How independent are international institutions?

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The global political arena is surrounded by international institutions which fulfill different roles and have varying degrees of independence and influence. However, they are not relevant in every international situation as in the case of harmonious situations, where the interests of states are entirely coincident, nor where states’ interests are fully incompatible. Their relevance exists when states have some compatible and some conflicting interests. The relationship between states and international institutions is driven by a transfer of sovereignty from the former to the latter to achieve a common purpose.

David Bosco’s book, Rough Justice, effectively reveals the manner in which a relevant institution like the International Criminal Court struggles to be independent of the influence of a powerful state. The UN and the ECHR provide two other relevant examples of this relationship of interdependence between major powers and institutions.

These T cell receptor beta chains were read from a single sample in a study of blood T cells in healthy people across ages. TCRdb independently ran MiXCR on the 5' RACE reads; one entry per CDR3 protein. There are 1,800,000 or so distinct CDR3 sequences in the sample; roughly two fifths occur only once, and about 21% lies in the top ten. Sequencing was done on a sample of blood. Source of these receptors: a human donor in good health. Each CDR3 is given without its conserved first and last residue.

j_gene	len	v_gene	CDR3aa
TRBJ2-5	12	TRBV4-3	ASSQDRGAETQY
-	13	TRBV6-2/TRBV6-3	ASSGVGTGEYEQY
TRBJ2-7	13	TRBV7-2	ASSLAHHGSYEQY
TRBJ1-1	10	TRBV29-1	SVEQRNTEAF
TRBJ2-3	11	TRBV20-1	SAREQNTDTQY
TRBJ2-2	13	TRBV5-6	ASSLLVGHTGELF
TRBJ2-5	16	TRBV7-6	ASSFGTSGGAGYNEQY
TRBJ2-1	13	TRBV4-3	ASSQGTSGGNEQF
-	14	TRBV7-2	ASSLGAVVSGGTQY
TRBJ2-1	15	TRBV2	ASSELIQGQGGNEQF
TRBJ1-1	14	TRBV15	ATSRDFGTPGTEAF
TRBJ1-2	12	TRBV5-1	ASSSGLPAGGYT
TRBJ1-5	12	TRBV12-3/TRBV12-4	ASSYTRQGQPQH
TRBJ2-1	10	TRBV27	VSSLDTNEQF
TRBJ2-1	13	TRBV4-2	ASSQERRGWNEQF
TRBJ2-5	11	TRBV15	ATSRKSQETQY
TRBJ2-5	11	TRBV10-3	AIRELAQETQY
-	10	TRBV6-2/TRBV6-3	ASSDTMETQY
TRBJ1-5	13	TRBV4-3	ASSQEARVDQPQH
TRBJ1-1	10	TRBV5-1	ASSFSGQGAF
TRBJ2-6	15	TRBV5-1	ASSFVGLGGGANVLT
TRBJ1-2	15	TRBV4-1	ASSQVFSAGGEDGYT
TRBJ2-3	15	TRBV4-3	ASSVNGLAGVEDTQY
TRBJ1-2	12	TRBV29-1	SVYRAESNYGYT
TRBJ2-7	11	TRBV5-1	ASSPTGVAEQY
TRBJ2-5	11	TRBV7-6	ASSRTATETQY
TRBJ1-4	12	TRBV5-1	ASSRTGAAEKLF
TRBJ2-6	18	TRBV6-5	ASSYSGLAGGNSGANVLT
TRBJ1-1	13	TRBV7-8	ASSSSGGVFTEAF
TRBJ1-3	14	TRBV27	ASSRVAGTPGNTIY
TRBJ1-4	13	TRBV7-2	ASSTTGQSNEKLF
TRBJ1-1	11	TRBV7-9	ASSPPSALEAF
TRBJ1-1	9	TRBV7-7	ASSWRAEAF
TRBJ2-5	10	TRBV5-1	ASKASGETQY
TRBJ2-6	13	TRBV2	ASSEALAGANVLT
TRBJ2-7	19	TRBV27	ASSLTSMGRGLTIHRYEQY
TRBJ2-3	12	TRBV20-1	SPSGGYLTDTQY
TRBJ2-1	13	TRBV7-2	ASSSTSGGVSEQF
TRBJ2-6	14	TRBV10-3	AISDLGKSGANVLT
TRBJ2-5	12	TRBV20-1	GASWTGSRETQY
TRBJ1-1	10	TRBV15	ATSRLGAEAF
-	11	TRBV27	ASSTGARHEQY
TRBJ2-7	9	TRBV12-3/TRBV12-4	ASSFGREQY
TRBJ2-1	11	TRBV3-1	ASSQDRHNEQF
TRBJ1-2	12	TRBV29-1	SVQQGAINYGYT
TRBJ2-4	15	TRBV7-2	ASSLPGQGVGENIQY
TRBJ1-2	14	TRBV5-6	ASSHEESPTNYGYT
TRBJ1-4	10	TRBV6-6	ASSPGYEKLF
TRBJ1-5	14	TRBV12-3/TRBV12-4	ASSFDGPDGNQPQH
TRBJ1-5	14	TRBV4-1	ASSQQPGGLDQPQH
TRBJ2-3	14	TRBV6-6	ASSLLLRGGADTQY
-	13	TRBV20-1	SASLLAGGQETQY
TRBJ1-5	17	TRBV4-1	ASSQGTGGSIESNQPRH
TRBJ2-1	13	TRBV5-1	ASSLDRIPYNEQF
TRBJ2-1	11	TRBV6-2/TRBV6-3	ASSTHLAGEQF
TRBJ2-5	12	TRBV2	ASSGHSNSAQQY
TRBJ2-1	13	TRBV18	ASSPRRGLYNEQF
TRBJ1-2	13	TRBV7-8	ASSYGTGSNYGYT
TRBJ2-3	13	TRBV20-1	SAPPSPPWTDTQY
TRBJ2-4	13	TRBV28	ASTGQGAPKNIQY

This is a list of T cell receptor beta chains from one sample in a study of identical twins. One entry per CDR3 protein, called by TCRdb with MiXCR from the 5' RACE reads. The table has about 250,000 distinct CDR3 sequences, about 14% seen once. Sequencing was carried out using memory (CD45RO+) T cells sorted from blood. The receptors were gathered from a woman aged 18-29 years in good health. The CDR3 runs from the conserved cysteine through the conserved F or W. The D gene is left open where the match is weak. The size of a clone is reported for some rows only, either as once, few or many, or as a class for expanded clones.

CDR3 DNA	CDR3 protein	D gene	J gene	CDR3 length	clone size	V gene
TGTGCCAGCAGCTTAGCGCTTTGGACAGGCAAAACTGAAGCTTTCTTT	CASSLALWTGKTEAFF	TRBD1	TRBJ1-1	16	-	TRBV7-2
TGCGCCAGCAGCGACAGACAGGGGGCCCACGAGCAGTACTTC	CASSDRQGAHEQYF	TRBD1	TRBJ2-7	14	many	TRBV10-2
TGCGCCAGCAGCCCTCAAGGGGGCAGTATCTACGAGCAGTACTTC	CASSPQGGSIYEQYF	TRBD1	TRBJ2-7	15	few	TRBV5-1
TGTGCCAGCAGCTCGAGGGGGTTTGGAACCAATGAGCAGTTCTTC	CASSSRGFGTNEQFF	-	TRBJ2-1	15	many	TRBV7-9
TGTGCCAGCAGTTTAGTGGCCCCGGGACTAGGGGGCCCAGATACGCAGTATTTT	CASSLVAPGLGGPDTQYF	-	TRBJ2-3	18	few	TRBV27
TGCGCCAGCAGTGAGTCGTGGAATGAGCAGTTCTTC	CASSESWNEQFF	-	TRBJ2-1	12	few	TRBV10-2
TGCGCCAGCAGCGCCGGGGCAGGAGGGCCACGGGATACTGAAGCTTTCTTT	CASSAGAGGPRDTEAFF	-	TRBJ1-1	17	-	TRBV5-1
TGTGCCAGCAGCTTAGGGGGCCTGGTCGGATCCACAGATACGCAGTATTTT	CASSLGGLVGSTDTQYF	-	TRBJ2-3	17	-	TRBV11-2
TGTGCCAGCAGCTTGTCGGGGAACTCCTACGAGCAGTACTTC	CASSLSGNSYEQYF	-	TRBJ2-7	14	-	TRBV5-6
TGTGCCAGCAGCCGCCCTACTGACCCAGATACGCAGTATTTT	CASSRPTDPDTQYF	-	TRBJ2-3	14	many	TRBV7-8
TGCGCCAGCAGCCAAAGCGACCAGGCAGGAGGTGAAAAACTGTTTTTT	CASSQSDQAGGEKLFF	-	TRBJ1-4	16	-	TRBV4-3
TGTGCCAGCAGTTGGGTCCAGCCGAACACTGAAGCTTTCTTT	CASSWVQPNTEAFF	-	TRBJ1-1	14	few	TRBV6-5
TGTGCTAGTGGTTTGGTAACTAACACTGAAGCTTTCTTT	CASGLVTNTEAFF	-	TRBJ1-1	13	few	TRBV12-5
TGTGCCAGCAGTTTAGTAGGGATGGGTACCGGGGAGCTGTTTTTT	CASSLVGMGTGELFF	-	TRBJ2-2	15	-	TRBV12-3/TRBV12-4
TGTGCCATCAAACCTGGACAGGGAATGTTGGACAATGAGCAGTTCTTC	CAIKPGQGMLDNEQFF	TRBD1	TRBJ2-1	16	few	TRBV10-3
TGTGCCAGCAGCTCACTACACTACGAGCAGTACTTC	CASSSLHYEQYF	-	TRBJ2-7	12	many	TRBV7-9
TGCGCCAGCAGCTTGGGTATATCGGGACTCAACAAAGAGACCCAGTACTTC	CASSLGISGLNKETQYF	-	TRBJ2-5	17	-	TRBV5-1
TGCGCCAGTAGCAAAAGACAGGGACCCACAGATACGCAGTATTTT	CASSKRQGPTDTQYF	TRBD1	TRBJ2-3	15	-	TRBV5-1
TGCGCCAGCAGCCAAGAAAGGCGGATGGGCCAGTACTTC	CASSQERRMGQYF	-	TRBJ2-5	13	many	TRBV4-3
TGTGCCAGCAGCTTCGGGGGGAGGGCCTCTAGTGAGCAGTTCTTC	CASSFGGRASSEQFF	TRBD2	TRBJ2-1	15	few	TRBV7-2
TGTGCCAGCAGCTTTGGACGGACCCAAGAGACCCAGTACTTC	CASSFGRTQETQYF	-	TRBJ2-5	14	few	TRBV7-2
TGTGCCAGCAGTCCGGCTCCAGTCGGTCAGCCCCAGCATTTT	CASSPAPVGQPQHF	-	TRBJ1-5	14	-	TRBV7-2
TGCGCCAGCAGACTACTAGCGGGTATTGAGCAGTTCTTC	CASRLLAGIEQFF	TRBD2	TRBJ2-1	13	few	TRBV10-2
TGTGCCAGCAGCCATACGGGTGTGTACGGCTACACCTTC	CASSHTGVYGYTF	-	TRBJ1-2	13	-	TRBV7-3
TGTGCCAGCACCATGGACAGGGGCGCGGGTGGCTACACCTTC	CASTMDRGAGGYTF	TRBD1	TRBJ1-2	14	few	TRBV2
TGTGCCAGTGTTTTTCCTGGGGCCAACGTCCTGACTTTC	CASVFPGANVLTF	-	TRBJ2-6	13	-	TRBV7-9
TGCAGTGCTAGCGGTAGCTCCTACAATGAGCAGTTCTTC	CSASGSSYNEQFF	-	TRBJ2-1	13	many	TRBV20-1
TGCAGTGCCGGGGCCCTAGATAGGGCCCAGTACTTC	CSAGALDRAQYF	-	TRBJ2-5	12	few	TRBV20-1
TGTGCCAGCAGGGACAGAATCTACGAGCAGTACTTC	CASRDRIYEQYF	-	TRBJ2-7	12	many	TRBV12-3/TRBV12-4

The ICC is a good example of an international institution in charge of a considerable portion of authority. Bosco states that “The investigation and prosecution of individuals, particularly senior military, political, and security officials, is a sensitive function even for countries with strong and stable domestic institutions. In the context of internal or external conflict, that sensitivity increases markedly. More than a hundred states have given an international body the ultimate say over whether these individuals should be prosecuted.”

 In tracing the history of its formation, the initial goal of the ICC was the construction of a trial system inspired by the Nuremberg trials to prosecute future perpetrators of serious crimes. However, the restoration of national sovereignty and the beginning of the Cold War prevented the establishment of such an ambitious international structure.